A query is executed by breaking up its execution into a hierarchy of stages. Each stage is designed to implement a different section of the distributed query plan. The output from these stages is aggregated into a root stage. The Minerva (query engine) coordinator is responsible for the modelling of the query plan into stages.
Detailed information regarding the query stages, which have been segmented to facilitate faster results, can be found here. This provides insights into the time and resources consumption for each section of the query.
Each stage of the distributed query plan is implemented as a series of tasks. These tasks are distributed over a network of Minerva worker nodes.
Tasks themselves operate on Splits - check the Split section below. Upon execution of all the tasks, a stage is marked completed. Minerva assigns an ID to every task and tracks its progress on parameters like host, state, CPU time, and buffering details.
This will give you a graphical representation of the Tasks completed to execute the query. Starting from query input, analysis of the table, returning to the user with accurate output, to giving CPU and memory consumed to run the query. You can check this only after the query has completed running.
Graphically represents each stage as a flowchart. The information here will be available only after the execution of the query.
Splits are sections of a larger data set. Minerva coordinator retrieves a list of all the splits that are available for a table, through the connector for a particular
Catalog. As mentioned earlier, Tasks operate on Splits, which is to say that at the lowest level Stages retrieve data via Splits.
The details of the query can be seen after it has run. Click the bar showing the result of a particular query.
The query which is just run will be displayed here.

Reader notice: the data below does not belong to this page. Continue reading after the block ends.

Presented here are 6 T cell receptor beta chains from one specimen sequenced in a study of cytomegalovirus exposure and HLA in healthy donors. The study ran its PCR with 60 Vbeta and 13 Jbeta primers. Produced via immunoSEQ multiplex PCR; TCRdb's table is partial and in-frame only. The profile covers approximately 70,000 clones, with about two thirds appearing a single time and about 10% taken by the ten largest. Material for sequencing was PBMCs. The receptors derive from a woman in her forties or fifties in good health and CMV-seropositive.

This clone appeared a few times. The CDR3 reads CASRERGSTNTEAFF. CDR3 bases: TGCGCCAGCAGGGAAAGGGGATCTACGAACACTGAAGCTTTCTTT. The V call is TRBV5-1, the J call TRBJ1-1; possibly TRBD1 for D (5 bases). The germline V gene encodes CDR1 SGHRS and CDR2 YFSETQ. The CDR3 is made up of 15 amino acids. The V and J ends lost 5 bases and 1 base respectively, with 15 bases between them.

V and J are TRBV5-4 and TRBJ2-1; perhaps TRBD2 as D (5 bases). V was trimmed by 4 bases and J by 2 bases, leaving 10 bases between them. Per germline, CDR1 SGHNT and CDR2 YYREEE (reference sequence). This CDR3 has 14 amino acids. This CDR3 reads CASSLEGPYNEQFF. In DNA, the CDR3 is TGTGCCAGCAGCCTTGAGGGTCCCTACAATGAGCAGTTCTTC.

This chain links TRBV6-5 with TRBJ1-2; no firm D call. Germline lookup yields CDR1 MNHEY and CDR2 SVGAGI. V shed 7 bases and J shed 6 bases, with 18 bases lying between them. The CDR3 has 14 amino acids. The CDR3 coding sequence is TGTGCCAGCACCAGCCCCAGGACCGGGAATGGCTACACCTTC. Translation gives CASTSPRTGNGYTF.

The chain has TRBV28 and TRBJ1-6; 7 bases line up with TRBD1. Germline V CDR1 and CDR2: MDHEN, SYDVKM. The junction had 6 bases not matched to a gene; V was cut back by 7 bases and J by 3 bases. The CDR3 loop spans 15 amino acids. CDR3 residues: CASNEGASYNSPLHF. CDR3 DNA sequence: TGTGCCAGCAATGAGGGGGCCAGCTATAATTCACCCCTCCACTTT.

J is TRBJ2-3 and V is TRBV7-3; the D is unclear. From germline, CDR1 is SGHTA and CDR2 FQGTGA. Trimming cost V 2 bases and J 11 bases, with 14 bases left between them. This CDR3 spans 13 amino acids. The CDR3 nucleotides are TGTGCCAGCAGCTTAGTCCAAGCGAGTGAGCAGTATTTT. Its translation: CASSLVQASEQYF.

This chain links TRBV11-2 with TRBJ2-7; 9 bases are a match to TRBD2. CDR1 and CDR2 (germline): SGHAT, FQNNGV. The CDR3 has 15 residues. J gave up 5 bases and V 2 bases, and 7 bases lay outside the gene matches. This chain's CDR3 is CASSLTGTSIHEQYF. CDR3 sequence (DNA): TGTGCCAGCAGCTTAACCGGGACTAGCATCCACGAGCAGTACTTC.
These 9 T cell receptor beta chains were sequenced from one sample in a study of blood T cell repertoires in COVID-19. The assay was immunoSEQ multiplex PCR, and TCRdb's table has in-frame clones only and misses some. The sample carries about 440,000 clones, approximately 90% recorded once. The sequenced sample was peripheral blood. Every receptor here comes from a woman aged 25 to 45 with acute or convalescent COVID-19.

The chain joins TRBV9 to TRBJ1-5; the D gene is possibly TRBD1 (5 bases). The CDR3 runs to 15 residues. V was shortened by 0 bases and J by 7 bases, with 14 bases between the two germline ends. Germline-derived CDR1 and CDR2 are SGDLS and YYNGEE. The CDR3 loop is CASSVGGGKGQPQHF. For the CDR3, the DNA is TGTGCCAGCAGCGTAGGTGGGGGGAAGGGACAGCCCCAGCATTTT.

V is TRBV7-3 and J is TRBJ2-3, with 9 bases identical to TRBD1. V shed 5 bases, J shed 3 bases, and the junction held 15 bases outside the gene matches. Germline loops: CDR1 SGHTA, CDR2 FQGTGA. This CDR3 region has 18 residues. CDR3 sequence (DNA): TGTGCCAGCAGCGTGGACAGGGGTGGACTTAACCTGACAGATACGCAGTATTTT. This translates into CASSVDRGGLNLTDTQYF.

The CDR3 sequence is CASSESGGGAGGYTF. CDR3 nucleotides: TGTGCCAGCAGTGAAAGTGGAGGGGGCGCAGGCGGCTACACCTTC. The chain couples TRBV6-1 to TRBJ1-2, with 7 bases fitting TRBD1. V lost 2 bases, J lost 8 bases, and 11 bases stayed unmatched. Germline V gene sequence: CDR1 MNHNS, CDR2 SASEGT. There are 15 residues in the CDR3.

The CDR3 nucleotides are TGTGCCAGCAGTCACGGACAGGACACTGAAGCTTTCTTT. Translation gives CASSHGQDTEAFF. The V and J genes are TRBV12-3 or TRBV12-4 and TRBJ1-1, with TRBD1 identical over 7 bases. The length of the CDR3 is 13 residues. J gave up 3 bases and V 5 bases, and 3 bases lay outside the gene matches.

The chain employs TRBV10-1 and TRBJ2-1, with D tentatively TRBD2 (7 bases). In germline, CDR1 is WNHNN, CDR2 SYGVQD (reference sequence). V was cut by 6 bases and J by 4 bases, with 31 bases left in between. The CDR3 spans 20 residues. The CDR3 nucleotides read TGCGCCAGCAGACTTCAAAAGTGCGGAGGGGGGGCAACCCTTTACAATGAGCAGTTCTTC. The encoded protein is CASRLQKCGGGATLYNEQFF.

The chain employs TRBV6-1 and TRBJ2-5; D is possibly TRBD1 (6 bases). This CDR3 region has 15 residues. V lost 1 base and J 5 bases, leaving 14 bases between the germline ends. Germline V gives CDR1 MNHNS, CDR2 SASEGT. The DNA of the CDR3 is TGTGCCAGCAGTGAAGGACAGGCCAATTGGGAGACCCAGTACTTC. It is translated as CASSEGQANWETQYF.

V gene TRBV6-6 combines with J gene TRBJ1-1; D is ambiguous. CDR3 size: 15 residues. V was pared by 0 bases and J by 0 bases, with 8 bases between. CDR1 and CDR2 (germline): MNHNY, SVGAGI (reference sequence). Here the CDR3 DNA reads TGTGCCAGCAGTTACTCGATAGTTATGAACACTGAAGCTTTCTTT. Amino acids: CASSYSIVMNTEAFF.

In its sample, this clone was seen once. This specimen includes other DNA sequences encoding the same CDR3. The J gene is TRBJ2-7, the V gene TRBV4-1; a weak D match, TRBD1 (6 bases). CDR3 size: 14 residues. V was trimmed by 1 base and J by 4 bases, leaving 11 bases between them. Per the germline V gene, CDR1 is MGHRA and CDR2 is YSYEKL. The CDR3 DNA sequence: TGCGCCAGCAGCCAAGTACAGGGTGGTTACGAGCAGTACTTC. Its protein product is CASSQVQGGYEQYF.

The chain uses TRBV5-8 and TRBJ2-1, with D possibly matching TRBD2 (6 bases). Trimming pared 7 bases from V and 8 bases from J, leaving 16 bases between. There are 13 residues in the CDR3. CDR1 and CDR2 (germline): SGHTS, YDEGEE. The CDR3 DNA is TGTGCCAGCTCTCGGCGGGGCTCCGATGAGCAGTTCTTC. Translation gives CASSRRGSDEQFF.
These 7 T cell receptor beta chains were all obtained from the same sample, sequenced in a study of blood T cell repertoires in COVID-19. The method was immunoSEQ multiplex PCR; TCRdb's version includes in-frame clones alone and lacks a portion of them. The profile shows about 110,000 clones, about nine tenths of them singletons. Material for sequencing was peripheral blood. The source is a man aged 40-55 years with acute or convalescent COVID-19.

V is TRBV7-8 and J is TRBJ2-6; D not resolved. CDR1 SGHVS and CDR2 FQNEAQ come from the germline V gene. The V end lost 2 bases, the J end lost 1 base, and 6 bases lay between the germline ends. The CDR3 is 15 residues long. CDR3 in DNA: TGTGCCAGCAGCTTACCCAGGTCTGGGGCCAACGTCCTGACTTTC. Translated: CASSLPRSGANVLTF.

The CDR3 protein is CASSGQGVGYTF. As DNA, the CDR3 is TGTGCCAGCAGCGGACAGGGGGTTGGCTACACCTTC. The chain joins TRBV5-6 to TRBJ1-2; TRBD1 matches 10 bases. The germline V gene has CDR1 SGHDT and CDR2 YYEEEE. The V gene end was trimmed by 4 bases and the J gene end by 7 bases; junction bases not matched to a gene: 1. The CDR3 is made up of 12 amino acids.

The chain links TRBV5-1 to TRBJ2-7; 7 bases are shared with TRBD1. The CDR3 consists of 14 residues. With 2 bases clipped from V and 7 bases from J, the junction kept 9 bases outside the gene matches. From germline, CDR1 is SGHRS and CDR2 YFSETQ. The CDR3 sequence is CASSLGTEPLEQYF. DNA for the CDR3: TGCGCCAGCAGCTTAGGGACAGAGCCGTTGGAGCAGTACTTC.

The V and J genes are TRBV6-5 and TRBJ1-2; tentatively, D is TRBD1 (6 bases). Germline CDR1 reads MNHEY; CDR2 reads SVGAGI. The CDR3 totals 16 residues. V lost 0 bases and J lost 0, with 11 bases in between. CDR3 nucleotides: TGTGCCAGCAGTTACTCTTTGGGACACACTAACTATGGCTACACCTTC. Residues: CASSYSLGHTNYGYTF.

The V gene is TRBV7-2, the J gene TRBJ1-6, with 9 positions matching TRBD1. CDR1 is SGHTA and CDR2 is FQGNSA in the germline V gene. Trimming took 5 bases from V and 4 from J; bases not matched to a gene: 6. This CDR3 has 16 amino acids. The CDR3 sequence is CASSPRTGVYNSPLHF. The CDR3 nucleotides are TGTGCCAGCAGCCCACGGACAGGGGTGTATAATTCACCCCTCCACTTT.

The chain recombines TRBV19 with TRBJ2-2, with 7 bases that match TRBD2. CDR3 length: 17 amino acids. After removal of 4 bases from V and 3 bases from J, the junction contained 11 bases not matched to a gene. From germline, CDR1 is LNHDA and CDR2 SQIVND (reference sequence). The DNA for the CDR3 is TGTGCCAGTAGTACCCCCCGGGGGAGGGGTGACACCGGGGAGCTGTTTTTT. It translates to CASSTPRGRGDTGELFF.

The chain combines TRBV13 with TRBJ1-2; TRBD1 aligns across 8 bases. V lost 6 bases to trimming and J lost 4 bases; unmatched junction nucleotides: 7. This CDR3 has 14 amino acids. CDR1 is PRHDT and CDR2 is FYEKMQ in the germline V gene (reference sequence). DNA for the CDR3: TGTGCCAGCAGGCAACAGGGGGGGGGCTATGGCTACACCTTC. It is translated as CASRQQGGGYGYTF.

Stats will give you information relating to the status of the query, query id, CPU time, processed rows and splits, among other things.
This will display all the policies that are applied to the dataset you have queried. If a governance policy has been applied to the table being queried, you will see the cautionary triangle in the result bar of the result pane.
Data policies (mask and filter) can be created to guide what data the user sees once they access a dataset. To learn more, refer to Data Policies.
Tables will show you the fully qualified address of the input datasets. You can get more intricate and essential information on the table being queried in the Metis. Click on the arrow button on the right-hand side of the pop-up screen.
Here you can see the metadata of the output dataset.
Workbench interface allows you to compare the results of two queries without having to execute additional SQL statements to do this.
Select the two query results as shown in the image and click Compare option.
In the example shown, we have compared the results of two queries, one of them had customer names masked in the input dataset. Scroll each output dataset horizontally to compare specific columns.
With this intuitive interface, you can effortlessly rearrange and transform your data, enabling you to visualize and analyze it from different perspectives.
With DataOS workbench, you can pivot your output tables/datasets through a click-and-drag interface and rearrange and transform your data. This eliminates the need to manually write complex SQL statements for pivoting operations. Click the option for More, and go to the Pivot option.
Pivot option opens up a new pop-up window where you can find all the columns (where at least one row doesn’t have the null value) listed at the top. Filters can be applied on each attribute visible in the list.
You can now pick and drop these attributes to the empty space as either row names or column names for a new table/dataset. In the example, we have picked ‘customer_no’ and ‘site’ as the row values, while ‘channel_code’ as the columnar values.
You can do a lot more in Pivot, such as create charts and heat-maps, perform aggregations, among other things.
There are lots of more features that make the Workbench interface user-friendly. Some of these features have been listed below.
This stores the SQL statements executed by you in the last 4 weeks.
The saved SQL scripts appear in the Saved benches list.
SQL statements that you save are available to you only. You can choose to share your SQL statements with other members of your enterprise. Simply save the bench, and click on the Private button to share a bench with other users.
It rearranges/restructures the SQL statements so they are readable and legible to others.
It’s part of the best practice to declare tags for the saved benches, so they are searchable and discoverable later.